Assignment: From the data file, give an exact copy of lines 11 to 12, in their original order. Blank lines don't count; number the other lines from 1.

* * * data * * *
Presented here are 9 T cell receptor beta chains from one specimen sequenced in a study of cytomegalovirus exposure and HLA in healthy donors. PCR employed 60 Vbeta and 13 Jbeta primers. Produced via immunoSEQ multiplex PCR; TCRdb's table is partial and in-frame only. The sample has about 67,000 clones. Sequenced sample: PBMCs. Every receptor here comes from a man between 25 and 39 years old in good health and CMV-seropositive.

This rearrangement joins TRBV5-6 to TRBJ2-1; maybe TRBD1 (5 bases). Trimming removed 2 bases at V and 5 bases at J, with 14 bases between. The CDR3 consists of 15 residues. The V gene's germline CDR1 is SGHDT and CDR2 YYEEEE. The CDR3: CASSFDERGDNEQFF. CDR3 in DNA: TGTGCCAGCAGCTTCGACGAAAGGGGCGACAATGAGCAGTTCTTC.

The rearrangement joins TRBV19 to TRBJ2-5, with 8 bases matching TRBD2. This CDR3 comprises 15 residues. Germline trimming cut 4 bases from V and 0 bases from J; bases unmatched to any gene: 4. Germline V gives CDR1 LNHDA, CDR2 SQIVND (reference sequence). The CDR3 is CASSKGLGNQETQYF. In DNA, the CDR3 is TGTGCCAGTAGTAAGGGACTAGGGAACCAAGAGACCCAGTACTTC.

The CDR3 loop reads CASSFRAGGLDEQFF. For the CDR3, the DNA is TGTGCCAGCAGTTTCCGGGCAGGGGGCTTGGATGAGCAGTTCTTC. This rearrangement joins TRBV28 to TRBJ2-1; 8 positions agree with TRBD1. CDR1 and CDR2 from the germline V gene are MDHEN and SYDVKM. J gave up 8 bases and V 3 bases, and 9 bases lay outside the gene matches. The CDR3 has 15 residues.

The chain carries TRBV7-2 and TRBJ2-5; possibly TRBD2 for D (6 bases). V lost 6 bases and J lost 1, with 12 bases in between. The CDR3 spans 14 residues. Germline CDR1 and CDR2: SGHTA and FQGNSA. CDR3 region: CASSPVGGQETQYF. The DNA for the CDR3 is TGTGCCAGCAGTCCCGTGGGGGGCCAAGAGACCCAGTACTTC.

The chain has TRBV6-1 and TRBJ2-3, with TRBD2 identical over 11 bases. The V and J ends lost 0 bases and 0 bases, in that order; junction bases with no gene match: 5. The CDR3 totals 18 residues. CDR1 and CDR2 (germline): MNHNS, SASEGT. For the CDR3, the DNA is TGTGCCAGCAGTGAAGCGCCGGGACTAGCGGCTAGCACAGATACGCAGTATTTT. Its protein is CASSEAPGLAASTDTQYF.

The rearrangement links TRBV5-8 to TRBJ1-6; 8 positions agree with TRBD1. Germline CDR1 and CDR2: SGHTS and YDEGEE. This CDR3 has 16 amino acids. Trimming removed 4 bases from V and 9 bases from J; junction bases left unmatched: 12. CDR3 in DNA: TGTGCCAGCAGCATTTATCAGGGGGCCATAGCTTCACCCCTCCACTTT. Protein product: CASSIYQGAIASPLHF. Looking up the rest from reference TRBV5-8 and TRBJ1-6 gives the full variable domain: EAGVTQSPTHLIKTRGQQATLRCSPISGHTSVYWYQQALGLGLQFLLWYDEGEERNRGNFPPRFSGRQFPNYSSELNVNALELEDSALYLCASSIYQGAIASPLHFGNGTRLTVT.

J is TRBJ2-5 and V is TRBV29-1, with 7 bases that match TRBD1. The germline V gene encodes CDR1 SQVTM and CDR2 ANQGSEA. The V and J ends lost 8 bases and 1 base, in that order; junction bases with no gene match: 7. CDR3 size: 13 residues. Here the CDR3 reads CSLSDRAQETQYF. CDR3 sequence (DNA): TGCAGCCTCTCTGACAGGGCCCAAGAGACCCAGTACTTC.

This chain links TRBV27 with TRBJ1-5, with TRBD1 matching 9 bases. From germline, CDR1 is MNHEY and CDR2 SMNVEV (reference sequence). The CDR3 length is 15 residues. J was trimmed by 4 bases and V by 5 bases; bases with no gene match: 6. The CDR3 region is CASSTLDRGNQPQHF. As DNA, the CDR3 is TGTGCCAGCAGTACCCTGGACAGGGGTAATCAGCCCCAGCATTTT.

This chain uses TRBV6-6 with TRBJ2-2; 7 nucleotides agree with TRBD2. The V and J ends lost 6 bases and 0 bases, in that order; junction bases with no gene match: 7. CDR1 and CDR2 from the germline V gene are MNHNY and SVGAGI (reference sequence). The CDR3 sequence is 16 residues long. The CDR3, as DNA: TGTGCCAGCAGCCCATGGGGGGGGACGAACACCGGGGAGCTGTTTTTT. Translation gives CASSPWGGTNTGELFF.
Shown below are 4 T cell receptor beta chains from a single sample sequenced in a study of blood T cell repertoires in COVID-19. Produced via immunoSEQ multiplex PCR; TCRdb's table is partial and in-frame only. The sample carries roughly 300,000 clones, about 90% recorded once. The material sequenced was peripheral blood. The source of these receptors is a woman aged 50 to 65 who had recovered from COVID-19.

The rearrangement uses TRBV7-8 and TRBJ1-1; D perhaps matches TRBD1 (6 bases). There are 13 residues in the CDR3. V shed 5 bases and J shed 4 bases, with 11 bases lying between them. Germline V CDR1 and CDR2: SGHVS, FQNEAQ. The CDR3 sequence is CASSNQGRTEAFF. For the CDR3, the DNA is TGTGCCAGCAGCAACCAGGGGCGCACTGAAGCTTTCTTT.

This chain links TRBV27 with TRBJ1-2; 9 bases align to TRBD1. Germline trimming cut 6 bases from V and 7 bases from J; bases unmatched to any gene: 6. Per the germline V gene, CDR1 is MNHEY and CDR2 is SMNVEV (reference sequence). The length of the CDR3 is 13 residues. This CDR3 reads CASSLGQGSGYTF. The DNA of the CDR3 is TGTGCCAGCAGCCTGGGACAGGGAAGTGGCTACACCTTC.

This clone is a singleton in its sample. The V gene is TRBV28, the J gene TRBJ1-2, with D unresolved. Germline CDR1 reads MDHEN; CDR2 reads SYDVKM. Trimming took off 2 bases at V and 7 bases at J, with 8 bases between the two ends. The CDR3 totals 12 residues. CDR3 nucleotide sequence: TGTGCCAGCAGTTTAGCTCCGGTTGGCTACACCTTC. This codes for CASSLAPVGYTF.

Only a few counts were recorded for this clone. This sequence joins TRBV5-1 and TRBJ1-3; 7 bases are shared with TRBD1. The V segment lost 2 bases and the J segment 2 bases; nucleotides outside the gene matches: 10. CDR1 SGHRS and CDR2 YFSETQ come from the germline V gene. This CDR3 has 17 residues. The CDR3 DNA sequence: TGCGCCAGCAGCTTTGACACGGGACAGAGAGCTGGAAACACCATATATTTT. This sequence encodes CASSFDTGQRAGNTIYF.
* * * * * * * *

Shown below are 4 T cell receptor beta chains from a single sample sequenced in a study of blood T cell repertoires in COVID-19. Produced via immunoSEQ multiplex PCR; TCRdb's table is partial and in-frame only. The sample carries roughly 300,000 clones, about 90% recorded once. The material sequenced was peripheral blood. The source of these receptors is a woman aged 50 to 65 who had recovered from COVID-19.

The rearrangement uses TRBV7-8 and TRBJ1-1; D perhaps matches TRBD1 (6 bases). There are 13 residues in the CDR3. V shed 5 bases and J shed 4 bases, with 11 bases lying between them. Germline V CDR1 and CDR2: SGHVS, FQNEAQ. The CDR3 sequence is CASSNQGRTEAFF. For the CDR3, the DNA is TGTGCCAGCAGCAACCAGGGGCGCACTGAAGCTTTCTTT.